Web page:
Believing that the care of children with disabilities should not be left to the family alone, Shalva’s founders Malki and Kalman Samuels created a therapeutic environment in which children with disabilities could grow and thrive. This approach was based on the Samuels’ own experience with raising their son Yossi who was left blind, deaf and acutely hyperactive as the result of a faulty vaccination. Yossi’s disabilities took their toll on his family. Providing him with constant loving care, they became exhausted and isolated. Many professionals and well-intentioned friends suggested placing Yossi in an institution. But Malki refused and vowed to God that if He helped Yossi, she would dedicate herself to helping other children with disabilities and their families.
When Yossi was eight, Shoshana Weinstock, a deaf special education teacher penetrated Yossi’s wall of silence via Hebrew fingerspelling. She taught Yossi his first word, “shulchan” – Hebrew for table – thus creating a relationship analogous to that of Annie Sullivan and Helen Keller. Malki recalled her promise and with Kalman’s help, Shalva was founded in 1990.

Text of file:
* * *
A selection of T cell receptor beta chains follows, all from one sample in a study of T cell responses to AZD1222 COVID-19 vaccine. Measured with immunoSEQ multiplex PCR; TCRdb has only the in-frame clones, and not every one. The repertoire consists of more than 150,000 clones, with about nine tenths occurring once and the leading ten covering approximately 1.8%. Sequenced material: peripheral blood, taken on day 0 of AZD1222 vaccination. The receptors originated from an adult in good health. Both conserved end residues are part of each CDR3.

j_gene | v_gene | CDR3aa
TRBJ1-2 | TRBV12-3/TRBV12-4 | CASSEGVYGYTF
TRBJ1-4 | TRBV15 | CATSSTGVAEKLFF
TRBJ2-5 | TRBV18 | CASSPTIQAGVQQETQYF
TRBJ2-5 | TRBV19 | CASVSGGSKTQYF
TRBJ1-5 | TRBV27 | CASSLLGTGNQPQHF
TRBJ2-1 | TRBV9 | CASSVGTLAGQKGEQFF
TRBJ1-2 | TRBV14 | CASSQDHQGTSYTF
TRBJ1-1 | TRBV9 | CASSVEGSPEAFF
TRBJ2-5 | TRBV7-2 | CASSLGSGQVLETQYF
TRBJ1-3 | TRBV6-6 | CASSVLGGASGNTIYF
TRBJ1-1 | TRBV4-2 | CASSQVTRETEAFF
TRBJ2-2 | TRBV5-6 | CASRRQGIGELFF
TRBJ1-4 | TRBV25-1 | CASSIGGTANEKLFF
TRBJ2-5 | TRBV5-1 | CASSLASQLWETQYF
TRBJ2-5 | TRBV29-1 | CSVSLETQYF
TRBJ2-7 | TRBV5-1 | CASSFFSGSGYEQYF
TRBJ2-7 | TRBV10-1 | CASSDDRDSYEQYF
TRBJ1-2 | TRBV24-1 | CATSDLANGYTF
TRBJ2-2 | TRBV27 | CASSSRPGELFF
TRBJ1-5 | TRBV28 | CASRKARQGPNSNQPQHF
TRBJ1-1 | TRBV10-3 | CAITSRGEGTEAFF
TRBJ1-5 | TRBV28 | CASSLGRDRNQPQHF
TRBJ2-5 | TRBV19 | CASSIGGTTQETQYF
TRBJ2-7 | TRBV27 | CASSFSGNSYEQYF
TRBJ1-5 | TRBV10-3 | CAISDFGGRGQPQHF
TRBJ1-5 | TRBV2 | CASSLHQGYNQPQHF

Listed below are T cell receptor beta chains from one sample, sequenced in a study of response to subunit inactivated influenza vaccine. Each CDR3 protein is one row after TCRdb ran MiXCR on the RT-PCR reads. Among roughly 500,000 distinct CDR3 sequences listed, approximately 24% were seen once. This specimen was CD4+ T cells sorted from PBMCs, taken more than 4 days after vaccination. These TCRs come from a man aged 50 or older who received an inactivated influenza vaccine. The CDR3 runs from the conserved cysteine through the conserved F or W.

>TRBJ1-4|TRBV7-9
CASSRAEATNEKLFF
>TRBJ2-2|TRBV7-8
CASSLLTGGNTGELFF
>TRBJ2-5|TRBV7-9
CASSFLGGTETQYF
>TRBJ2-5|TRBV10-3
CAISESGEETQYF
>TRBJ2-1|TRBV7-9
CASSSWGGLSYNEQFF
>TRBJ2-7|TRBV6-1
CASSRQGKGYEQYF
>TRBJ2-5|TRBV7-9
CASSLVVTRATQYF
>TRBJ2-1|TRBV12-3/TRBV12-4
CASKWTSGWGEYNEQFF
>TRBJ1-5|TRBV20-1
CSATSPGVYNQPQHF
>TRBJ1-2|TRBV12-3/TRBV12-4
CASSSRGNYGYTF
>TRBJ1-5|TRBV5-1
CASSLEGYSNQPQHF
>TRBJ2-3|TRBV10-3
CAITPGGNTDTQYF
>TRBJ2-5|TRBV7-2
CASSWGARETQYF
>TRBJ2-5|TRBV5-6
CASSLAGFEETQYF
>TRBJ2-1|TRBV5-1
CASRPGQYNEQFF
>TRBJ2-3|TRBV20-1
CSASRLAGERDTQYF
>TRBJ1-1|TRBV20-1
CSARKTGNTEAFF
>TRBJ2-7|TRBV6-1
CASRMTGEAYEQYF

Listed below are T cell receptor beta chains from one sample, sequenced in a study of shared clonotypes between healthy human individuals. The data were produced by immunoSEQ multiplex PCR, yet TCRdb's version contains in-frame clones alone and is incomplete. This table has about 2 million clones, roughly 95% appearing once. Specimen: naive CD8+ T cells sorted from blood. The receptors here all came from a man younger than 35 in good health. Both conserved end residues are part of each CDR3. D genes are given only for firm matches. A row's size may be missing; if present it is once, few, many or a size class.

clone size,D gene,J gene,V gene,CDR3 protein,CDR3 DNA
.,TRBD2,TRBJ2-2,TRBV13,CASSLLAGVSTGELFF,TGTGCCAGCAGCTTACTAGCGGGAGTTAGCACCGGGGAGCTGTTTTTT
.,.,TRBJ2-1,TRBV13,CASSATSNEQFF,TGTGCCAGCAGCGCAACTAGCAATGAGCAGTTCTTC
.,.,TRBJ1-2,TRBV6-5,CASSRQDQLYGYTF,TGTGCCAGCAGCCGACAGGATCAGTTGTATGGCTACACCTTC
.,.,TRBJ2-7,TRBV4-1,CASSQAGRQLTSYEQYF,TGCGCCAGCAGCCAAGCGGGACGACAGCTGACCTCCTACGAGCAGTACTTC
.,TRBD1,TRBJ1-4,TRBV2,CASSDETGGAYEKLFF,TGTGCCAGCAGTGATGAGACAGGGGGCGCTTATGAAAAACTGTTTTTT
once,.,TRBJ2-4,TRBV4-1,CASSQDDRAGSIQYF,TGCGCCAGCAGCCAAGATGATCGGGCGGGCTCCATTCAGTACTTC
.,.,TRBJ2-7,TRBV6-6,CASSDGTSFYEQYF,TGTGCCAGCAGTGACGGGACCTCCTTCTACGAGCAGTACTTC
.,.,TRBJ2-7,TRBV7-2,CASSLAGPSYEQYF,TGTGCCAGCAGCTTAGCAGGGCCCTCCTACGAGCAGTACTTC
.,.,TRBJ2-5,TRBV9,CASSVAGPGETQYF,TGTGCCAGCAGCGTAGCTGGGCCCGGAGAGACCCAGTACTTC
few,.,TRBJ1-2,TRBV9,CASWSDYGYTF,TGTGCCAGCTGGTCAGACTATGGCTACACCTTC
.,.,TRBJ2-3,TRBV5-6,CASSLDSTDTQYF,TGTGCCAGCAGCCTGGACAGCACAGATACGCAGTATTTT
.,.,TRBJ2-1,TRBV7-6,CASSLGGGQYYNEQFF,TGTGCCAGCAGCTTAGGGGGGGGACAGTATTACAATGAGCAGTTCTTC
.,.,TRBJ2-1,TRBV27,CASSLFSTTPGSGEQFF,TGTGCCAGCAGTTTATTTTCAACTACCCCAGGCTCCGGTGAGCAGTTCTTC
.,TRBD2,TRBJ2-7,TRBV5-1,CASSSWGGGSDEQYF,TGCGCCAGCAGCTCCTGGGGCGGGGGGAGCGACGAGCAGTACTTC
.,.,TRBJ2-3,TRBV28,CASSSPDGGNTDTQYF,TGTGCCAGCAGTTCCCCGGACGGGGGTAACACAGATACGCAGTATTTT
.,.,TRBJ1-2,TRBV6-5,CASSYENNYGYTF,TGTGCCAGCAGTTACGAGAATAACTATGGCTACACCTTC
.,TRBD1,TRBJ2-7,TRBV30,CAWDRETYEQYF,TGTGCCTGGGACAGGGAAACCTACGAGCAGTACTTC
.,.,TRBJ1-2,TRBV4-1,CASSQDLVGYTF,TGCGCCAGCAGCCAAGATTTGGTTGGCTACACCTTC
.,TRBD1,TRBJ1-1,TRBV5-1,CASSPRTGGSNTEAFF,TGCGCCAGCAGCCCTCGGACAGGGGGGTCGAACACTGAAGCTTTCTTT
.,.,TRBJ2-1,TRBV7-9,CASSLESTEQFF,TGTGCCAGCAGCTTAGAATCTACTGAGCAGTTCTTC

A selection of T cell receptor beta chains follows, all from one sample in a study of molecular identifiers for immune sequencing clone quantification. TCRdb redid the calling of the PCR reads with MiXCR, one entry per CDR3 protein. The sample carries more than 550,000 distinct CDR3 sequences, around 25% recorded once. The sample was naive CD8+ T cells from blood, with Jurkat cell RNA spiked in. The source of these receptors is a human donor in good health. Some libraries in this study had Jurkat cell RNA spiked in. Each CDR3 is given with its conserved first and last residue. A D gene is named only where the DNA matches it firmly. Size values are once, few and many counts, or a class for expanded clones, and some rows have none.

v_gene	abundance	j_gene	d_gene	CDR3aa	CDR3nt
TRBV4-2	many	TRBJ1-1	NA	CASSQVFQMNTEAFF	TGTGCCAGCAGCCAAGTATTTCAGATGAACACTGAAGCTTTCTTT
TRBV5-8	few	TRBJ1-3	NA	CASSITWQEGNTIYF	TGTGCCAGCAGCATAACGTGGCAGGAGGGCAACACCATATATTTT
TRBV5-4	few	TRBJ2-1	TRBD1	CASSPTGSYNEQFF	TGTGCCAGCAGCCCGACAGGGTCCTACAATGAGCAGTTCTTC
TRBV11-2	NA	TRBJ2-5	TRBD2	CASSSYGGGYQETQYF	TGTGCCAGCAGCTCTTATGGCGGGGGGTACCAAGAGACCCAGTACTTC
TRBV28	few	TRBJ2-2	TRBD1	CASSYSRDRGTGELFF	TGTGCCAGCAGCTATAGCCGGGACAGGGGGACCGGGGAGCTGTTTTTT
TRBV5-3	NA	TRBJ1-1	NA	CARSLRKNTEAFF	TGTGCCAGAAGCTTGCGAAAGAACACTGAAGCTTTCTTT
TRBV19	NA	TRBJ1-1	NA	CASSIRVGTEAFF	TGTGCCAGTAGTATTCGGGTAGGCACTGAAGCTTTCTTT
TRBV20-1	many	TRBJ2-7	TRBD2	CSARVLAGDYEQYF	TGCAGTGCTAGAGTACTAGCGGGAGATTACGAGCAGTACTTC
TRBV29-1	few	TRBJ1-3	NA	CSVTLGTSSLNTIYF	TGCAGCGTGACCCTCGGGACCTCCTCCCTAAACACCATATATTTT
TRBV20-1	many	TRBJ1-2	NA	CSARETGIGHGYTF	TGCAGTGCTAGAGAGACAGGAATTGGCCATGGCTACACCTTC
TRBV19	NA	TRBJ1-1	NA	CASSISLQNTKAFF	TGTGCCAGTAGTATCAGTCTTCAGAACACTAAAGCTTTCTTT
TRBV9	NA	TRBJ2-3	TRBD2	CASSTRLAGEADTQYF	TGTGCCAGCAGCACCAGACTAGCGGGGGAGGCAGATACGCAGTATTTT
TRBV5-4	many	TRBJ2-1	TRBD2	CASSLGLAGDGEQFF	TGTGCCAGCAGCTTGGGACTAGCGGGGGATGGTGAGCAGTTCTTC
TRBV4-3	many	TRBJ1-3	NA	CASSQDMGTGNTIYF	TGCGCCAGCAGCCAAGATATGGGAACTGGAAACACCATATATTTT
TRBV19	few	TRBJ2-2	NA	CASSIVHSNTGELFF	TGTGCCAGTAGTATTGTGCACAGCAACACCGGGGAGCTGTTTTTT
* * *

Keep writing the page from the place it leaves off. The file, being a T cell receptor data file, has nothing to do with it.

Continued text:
What began as an afternoon program for eight children in a local apartment has grown into a national center serving thousands of people with disabilities from infancy to adulthood from the entire spectrum of Israeli society.
Over the course of twenty-eight years, Shalva developed transformative programs to fill needs that were previously neglected. The success of these programs has received government and cultural recognition, inspiring grassroots changes in public policy and social inclusion.